Dec. 04--Thomas Chelimsky did not become a movie star.
A brush with Elizabeth Taylor helped steer the former child actor away from film, and he chose a career path that led to his becoming professor and chairman of the Department of Neurology at the Medical College of Wisconsin in 2011.
But that encounter would never have happened if not for his first and only film appearance, with Cary Grant and Audrey Hepburn in "Charade," released 50 years ago Thursday.
Chelimsky, 56, was a 61/2-year-old boy living in Paris when his mother responded to an ad looking for a boy who spoke English with a French accent to appear in the film being directed by Stanley Donen.
His parents -- both artists and Americans -- thought the audition would "be a Saturday afternoon fun thing" to do, Chelimsky said in an interview Wednesday. He was one of 1,500 children who auditioned.
"We did not go in with any expectations, and we didn't leave with any," he said.
But two months later, he got a callback, and Donen, who previously directed "Singin' in the Rain" and "Seven Brides for Seven Brothers," asked screenwriter Peter Stone if he could change the age of the character from 9 to 6.
"They rewrote the whole script to have me in it," said Chelimsky. "That's kind of an honor."
His teachers at the Alsatian School "were against me doing this. They felt it was not scholastically serious."
But every afternoon for the next six months, Chelimsky was on the set filming.
Pointing pistol at Hepburn
"Charade" is a screwball romantic caper film with bandits in pursuit of a fortune that Hepburn's late husband has hidden in the form of rare stamps. Grant is the suave but secretive man who helps her. It turns out that Chelimsky, as the stamp-collecting son of Hepburn's girlfriend, has traded the stamps for others he found more interesting.
Because the film's copyright was never registered, it went into public domain immediately after release and can be seen on YouTube. Grant and Hepburn received Golden Globe nominations for their performances, and the haunting theme song by Henry Mancini and Johnny Mercer was nominated for an Oscar.
Chelimsky said he is in "probably a half-dozen to a dozen" scenes, including the opening sequence at a ski lodge in which he shoots Hepburn in the face with a water pistol.
"Don't tell me," she says. "You didn't know it was loaded."
Later, Grant catches the boy "throwing snowballs at Baron Rothschild." The scene ends with Chelimsky shooting Grant with the squirt gun. "Clever fellow," Grant says. "Almost missed me."
Chelimsky said he was "a very gregarious kid" who "loved to be with people" and "pretty much got along with everybody" during filming. His best friends on the set were screenwriter Stone, "who taught me how to fold and fly paper airplanes" and veteran character actor Ned Glass, who played one of the men after the riches.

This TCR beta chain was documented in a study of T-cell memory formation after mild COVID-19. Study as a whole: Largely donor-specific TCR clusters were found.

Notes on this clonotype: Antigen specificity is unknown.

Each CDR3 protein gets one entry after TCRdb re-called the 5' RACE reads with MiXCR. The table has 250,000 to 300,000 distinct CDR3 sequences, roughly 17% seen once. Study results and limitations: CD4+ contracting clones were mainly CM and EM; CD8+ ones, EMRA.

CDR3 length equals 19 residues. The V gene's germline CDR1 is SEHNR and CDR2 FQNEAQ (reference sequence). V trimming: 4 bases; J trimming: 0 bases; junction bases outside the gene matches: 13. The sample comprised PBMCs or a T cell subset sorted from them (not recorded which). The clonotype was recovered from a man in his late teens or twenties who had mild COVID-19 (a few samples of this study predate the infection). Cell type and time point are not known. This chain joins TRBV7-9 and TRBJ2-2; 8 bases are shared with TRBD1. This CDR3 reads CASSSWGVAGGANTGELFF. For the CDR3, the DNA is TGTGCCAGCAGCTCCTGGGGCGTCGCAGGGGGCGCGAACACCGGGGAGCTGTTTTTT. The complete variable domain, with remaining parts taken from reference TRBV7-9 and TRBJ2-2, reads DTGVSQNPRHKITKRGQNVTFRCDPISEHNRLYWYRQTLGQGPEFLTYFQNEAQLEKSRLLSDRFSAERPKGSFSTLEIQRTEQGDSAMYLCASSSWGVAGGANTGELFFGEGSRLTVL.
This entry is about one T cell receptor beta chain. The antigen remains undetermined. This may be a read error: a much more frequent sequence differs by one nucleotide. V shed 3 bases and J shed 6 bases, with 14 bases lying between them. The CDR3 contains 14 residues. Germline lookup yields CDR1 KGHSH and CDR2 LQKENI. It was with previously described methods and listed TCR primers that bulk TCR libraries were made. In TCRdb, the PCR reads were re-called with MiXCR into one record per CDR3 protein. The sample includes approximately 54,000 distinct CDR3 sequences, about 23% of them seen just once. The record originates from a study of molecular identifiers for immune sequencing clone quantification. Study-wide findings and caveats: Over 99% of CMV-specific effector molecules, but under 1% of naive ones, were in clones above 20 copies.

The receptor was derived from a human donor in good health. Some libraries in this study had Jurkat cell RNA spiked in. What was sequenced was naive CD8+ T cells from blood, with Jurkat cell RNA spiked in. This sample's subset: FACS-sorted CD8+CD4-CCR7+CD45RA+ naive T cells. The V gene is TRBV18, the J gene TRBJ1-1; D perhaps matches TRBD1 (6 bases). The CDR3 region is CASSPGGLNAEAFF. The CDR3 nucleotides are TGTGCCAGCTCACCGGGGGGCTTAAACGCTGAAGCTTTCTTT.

He recalls Hepburn as being "as advertised. She loved kids. She loved me. We got along quite well."
During breaks in filming, Chelimsky and his father would stay in her quarters. Years later, she visited the hospital where he worked. Because he couldn't be there he left her a video message, and she left him one in reply.
Chelimsky said Grant was "very cool and collected. I've been told that he never wanted kids, but after he met me...he had one a year later. I've been told I was the inspiration."
Donen, he said, "was just outstanding. He had a very clear idea of what he wanted and described it to you in simple terms so you could understand it." Yet he required "multiple, multiple takes."
In one scene, Donen "wanted me to turn very slowly because he wanted to maintain suspense. It's not easy for a kid to be slow." In a tense scene, Chelimsky kept breaking into a nervous smile: "If you look at the film you can see it."
He has kept in touch with Donen, who is now 89.
Later, Chelimsky was in a French TV series and had the lead in a French play. Chelimsky's sister, cardiologist Catherine Fallick, had a role in Donen's 1967 film "Two for the Road," which also starred Hepburn.
He was supposed to play a child in Taylor's 1965 film "The Sandpiper," but the atmosphere was so chaotic, "my mom walked me off the set."
"There was something magical about the 'Charade' set, which was really unusual about movies in general," Chelimsky recalled. "It was very collaborative and not competitive. People were really friendly and they all loved me."
But the turbulent "Sandpiper" set made them realize "Hollywood was really not that way."
Chelimsky's family moved to Washington when he was 13 or 14 and, when he was a junior in college, he decided "medicine might be something I'd be interested in." He attended Harvard University and Washington University medical school, and later became director of University Hospitals of Cleveland Pain Center.
On his first date with his wife, a pediatric gastroenterologist he met while at the Mayo Clinic in Rochester, Minn., "I told her about this movie I was in, and she later told me she thought I was totally making it up."
As a boy, Chelimsky didn't see the adult-themed "Charade" until his father arranged a private screening. He said he hasn't watched the entire film in a decade but still hears from its fans, who send him memorabilia to autograph.
Chelimsky said he received $1,500 for his performance in the 1963 film.
"They weren't going to pay me at all," he said. "They thought I was a volunteer."
And they promised that Chelimsky would receive all the stamps from the film.
"But instead," he said, "they threw them away."
Keep up with movies on Dudek's blog, The Dudek Abides: jsonline.com/dudek.
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